Why some Christians use matzo for Communion — yes, really
In the Jewish world, matzo is usually eaten exclusively during Passover.
But some Christians eat the dense cracker all year — every Sunday, for Communion.
The news may come as a surprise to some Jews. But given the history of Christian affinity for various elements of the Seder, it’s no great leap to use matzo as an element of Christian ritual observance.
The Last Supper is understood to have been a Passover meal, and certain churches have long held Seders, usually with the goal of forging connections to Jesus’ time and ways.
Many who conduct Christian Seders reinterpret the Jewish symbols on the Seder table through a Christian lens — for instance, using paschal lamb to represent Jesus — a practice many Jews find appropriative and harmful. (It’s also not historically accurate; while the Last Supper was a Passover meal, the Seder as we practice it today was not conducted in Jesus’ time.)
The practice of using matzo for Communion is deeply connected to the Passover element of the Last Supper. In the Gospels of Matthew, Mark and Luke, during the Last Supper, Jesus breaks some bread — presumably unleavened — and tells his disciples to eat it because it is, he says, his body. He also offers them wine as the blood of the covenant.
Together, bread and wine make up Communion. In many churches, people consume the bread and wine, believing them to be either symbolically or literally the blood and body of Jesus.
The standard Communion wafers used by most Catholic churches are unleavened, and subject to some of the same regulations as matzo: their short list of ingredients is exactly the same.
Not all Christians find matzo to be an appropriate vessel for the body of Christ. The Catholic Church has strict regulations about what can and can’t be used for Communion: The go-to form is a white, thin wafer without the brown speckling or perforations of matzo.
But other congregations, including the Church of Christ, Baptist churches and Assembly of God churches, use matzo.
For those who use matzo as part of Communion, the symbolism goes beyond the presumed use of it during the Last Supper. Like the matzo, one Christian blogger wrote, Jesus “was broken, striped and pierced.”
If you search for matzo online, in addition to the expected Passover listings, you find plenty of it on church supply websites like ConcordiaSupply.com, where a box of Manischewitz is classified under “Communion bread.” The Bible House Supply site simply calls a box of matzo “Streit’s Communion bread,” as though that’s how Streit’s itself brands the product. The image, meanwhile, clearly shows a classic box labeled “Streit’s Matzos.”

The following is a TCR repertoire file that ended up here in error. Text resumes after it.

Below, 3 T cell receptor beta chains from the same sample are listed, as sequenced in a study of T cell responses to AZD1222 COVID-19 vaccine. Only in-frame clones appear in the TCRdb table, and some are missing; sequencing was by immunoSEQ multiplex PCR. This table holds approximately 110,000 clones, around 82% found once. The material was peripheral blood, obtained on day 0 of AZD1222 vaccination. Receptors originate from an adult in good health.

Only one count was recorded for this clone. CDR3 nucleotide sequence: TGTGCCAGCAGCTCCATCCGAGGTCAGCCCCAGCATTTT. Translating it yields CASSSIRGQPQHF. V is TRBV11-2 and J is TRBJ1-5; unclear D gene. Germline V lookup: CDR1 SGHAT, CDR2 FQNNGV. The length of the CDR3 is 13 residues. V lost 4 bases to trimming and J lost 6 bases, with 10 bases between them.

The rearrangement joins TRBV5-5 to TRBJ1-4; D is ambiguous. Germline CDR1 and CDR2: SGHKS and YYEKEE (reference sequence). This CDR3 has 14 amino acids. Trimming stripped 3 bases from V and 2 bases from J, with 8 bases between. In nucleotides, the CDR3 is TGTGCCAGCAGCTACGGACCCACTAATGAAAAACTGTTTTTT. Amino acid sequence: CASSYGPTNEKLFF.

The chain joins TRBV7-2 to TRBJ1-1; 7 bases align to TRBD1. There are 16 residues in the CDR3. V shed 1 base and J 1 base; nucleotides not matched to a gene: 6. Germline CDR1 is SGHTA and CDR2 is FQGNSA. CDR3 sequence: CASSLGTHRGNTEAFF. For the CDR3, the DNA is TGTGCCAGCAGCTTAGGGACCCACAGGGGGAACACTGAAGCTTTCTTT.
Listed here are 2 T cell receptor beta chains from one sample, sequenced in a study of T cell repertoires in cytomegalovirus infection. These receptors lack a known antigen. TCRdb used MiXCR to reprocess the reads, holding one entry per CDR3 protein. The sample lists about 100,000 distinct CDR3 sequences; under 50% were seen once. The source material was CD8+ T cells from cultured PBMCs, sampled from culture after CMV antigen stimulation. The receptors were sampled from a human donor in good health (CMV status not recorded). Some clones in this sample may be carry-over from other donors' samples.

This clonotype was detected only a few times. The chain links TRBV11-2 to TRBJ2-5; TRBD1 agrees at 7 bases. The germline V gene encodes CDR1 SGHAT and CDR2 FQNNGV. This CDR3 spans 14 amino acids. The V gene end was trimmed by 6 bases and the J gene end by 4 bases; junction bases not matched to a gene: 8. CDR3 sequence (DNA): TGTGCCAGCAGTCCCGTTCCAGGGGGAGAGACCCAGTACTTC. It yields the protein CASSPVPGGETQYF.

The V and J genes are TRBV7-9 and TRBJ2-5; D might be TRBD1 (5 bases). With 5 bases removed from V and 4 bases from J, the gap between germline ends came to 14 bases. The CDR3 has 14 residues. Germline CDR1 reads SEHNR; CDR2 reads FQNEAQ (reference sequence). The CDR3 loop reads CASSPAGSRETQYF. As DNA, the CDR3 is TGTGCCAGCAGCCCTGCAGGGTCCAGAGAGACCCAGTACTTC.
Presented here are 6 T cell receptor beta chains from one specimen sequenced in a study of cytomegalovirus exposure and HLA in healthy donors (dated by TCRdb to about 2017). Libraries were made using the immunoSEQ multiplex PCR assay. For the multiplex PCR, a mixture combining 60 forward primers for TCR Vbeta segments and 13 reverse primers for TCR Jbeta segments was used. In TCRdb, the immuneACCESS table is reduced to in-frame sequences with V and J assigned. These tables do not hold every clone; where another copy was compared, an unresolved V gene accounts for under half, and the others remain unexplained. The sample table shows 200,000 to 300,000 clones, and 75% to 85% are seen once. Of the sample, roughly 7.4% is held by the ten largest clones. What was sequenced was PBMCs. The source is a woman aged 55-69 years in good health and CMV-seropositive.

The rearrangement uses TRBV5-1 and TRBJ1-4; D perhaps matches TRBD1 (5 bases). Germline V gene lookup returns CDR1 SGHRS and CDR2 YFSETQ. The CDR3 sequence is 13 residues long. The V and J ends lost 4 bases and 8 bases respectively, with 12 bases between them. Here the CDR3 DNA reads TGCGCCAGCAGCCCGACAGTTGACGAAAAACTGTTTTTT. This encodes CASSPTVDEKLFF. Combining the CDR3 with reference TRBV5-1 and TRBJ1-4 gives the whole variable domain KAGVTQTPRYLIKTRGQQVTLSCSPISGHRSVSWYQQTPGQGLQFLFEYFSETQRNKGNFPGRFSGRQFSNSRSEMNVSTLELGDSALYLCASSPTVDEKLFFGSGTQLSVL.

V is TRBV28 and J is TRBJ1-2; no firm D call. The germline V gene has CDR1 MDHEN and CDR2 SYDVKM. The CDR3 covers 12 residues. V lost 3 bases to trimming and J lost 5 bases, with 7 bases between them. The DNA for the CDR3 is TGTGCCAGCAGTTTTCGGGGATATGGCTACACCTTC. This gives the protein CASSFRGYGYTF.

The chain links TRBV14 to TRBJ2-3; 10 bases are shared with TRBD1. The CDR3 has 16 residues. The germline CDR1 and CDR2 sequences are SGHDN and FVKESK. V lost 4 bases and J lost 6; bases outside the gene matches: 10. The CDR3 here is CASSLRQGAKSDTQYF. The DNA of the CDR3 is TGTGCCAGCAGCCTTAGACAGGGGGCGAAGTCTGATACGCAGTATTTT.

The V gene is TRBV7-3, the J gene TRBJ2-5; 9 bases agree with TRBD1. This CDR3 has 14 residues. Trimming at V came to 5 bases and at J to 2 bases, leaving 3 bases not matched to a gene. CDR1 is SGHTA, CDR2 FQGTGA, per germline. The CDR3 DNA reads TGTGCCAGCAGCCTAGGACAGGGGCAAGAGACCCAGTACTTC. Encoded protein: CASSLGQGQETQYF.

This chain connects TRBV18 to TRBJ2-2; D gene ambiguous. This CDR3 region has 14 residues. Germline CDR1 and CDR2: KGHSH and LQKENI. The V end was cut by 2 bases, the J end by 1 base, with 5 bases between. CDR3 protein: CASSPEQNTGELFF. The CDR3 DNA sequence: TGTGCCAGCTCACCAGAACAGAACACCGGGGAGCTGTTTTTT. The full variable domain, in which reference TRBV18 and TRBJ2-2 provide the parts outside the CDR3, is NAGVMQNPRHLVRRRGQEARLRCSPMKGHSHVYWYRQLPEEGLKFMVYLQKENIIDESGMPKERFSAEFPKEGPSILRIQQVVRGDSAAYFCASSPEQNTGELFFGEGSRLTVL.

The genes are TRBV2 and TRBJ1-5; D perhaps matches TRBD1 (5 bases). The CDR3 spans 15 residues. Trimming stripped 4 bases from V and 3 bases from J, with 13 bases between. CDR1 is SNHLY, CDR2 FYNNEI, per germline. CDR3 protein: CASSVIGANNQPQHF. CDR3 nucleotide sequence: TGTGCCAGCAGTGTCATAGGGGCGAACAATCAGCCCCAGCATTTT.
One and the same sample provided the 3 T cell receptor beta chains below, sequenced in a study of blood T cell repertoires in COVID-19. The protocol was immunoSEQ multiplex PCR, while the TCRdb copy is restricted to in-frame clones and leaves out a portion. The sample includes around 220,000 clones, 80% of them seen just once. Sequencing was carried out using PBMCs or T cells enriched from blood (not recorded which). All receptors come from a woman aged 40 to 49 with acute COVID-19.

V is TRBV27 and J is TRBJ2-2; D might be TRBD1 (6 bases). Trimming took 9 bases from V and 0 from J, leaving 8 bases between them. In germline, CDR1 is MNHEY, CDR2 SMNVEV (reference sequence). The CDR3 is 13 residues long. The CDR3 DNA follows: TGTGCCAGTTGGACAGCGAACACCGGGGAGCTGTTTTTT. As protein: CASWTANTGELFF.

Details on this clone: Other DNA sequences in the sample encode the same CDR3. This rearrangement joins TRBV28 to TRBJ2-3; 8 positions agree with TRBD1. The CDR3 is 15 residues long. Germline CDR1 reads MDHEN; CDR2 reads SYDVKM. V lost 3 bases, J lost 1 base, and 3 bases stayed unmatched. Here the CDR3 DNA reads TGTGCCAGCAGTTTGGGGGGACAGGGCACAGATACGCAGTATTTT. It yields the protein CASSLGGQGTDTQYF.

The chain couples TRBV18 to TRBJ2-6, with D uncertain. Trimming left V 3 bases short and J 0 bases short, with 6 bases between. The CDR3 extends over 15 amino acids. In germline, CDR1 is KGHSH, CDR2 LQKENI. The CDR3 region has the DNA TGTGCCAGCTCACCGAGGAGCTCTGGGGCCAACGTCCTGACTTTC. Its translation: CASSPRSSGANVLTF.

In the description, Bible House Supply writes: “This was the bread that Jesus used when He instituted the Lord’s Supper.”
There are even matzo listings on Walmart and Amazon that reference Communion usage. (Both Amazon and Walmart also have listings for matzo that mention Passover without Communion.)
In a 2006 interview with American Jewish Life Magazine, Alan Adler, the great-grandson of Streit’s founder Aron Streit, said that he routinely receives emails from Christians looking for “bible bread.”
But it’s not a big market. In that same article, Dennis Kelly, president of Bible House, said that just five boxes can last a church for six months, since pieces of matzo are broken into tiny bites to be distributed through the congregation.
And most congregations are happy to make do with matzo that isn’t kosher for Passover, a year-round commodity that is far easier to make since it doesn’t require rabbinic oversight. And kosher-for-Passover matzo requires strict procedures, including that it must be fully baked within 18 minutes of the water touching the flour.
Perhaps, like with Christian Seders, a desire for some purified, ancient version of Christianity drives some congregations toward Communion matzo. But they also might have a simple motivation: taste. While most of us aren’t too impressed with the cardboard flavor and texture of matzo, I hear that Communion wafers are even worse.